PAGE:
Distinguished Women of Past and Present

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Izumo no Okuni

(ca. 1571-?)

Izumo no Okuni was born about 1571. This time period in Japanese history was fraught with struggle. It was known as the Period of Warring States, that is, the land barrons (daimyo) fought against one another for power. Her father was a blacksmith for the Izumo Grand Shrine and, consequently, the family served as well.

It was a custom to send priests and young women, such as Buddhist nuns, among others to solicit contributions. Izumo was sent to Kyoto to perform sacred dances and songs. She was beautiful and talented. She was innovative as well. Soon her performances received a lot of attention and drew large crowds. Ignoring the summons to return to the Shrine, she set up her own theatre on the banks of the Shijo River in Kyoto. This was a long-known gathering place for the kabukimono, young people and those not so young, who felt alienated and displaced, the homeless, and those who might qualify as the "hippies" of the day. The word Kabuki is the nominal form of the verb kabuku, "to incline in a certain direction" and mono is a certain slang term for people, usually young, who dared to defy the mores of the day.

She called her dance performances Kabuki. The performances were gaudy, musical, noisy and colorful. Izumo played parts both male and female. Initially, Kabuki, was a sort of a line dance and song with no significant plot. It evolved into drama with the aid of Sanzaburo Ujisato. He wrote scripts and supported her both financially and emotionally. They were lovers. With his untimely death she continued without him, hiring writers but integrating the drama with music and dance.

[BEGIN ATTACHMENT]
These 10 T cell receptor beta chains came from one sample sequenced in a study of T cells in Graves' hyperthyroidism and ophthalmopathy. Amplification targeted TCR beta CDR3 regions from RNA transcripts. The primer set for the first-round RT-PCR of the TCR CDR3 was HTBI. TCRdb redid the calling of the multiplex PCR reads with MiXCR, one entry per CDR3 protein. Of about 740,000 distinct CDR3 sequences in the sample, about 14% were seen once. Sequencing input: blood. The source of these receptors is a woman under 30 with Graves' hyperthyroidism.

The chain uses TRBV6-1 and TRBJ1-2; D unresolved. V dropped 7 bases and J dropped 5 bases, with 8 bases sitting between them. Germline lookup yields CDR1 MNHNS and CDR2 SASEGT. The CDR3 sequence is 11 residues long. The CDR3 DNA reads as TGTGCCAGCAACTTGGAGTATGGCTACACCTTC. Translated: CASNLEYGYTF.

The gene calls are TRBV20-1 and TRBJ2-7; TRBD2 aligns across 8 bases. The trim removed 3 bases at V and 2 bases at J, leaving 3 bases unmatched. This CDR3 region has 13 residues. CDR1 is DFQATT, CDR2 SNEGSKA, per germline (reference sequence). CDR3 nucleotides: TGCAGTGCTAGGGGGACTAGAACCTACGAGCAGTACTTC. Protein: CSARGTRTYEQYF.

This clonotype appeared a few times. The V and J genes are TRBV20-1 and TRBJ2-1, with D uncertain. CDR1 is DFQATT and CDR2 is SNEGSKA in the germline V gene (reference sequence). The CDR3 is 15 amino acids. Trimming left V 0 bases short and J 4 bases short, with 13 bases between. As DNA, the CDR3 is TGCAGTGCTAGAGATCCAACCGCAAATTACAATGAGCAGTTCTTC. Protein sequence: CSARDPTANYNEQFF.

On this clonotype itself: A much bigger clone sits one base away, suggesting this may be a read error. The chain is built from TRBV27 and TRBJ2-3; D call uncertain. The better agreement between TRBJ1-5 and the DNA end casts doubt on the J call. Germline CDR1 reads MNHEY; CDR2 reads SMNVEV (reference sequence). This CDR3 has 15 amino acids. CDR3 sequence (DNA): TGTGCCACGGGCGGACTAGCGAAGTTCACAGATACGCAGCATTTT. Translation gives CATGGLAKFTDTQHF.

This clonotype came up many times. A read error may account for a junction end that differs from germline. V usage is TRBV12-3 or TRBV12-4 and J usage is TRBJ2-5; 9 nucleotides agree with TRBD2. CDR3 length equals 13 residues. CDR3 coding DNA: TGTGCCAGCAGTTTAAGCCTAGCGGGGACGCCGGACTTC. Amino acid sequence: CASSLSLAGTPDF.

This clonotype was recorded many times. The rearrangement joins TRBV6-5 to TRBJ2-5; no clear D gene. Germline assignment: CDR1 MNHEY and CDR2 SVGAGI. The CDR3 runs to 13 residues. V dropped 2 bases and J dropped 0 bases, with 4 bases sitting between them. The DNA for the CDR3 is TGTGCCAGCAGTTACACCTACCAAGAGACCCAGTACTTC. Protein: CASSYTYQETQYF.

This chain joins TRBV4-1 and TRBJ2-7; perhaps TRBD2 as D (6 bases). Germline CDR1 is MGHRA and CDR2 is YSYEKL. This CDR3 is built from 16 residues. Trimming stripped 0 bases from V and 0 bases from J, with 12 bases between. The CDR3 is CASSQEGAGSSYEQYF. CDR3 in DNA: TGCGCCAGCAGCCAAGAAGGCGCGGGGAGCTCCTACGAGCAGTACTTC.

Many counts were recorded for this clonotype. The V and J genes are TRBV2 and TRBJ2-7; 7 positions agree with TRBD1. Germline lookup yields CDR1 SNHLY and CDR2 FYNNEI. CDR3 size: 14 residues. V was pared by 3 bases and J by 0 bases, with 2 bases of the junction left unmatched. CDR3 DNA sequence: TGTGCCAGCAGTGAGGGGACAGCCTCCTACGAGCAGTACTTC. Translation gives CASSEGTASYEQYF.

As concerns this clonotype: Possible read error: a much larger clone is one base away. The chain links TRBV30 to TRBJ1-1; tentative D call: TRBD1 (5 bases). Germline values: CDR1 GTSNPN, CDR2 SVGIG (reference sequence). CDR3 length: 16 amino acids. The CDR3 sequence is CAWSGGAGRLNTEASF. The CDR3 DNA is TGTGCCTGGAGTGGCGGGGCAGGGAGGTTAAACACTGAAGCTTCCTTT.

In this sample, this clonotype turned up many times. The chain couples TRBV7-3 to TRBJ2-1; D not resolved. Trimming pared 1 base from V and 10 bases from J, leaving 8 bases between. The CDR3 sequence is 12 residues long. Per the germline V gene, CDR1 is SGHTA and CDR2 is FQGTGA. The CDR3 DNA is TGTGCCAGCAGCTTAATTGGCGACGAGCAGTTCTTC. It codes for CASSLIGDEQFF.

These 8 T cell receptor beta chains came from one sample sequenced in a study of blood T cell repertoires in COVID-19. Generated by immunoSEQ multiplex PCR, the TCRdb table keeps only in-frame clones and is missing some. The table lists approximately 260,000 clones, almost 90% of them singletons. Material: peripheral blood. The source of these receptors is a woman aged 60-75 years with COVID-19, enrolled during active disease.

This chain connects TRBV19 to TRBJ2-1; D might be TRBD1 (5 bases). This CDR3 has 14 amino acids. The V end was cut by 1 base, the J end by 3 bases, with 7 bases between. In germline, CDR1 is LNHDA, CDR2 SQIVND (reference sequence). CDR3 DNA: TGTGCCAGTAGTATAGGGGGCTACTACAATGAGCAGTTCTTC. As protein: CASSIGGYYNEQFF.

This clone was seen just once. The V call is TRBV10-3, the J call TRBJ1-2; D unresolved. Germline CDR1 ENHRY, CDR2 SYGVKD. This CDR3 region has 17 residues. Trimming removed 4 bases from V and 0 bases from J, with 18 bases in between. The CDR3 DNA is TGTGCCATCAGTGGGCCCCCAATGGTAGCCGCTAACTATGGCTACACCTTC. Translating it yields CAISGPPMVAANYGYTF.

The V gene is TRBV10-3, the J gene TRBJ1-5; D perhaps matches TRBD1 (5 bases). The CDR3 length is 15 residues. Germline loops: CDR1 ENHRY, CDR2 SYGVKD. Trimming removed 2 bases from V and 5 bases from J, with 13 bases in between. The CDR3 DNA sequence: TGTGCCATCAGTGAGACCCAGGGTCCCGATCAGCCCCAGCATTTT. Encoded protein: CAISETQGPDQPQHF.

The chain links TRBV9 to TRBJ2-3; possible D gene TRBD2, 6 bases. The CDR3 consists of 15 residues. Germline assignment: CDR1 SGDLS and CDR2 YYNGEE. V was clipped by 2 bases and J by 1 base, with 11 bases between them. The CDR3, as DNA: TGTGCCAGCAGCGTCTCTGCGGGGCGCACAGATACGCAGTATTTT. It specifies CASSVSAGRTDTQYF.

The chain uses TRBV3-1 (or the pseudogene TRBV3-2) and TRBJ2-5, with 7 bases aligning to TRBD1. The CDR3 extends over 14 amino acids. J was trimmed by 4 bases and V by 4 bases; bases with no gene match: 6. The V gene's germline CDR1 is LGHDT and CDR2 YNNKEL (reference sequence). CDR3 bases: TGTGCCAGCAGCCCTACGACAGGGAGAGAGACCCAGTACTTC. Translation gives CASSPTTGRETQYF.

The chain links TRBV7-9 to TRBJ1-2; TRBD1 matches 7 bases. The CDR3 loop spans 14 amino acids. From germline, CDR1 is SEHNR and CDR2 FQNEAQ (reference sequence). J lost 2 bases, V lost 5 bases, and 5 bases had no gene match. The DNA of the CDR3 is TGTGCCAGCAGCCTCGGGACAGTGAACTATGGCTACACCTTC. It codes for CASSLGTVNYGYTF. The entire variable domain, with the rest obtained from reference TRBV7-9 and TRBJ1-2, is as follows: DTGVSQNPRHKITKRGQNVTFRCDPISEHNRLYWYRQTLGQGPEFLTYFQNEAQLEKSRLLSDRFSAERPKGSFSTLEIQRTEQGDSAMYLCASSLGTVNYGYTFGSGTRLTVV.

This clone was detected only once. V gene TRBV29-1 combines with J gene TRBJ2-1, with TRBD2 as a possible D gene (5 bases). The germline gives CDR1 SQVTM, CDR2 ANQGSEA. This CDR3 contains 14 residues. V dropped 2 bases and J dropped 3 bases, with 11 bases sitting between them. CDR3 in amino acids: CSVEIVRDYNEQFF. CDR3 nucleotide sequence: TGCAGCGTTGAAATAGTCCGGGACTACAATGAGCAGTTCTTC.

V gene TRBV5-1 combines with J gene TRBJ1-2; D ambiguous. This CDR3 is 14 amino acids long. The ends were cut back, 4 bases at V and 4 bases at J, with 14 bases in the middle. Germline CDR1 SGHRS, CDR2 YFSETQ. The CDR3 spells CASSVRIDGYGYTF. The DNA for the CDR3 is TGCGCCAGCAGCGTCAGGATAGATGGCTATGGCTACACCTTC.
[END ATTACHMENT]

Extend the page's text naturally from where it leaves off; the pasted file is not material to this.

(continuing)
Her revue met with great success, and her Okuni Kabuki was known and applauded throughout the land. After 25 years she retired. By that time there were many imitations of her form of theatre entertainment. Even brothels offered such shows to amuse wealthy clients. Because of this, the Shogun at that time, Tokugawa Ieyasu, forbade women to perform and thus men were cast into the roles of women in the Kabuki dramas. Even to this day such men are admired as matinee idols. Often one will see them on billboards, post cards, paintings, etc. with eyes crossed. This indicates great tension, confusion, the intensity of making a pained decision...

Incidentally, Izumo no Okuni introduced the hanamichi, the "flower path," or runway leading to the stage from the left rear of the theatre, crossing between the audience.

Contributed by Florence Prusmack, author of Khan: a romantic historical novel based on the early life of Ghenghis Khan, in 1998.

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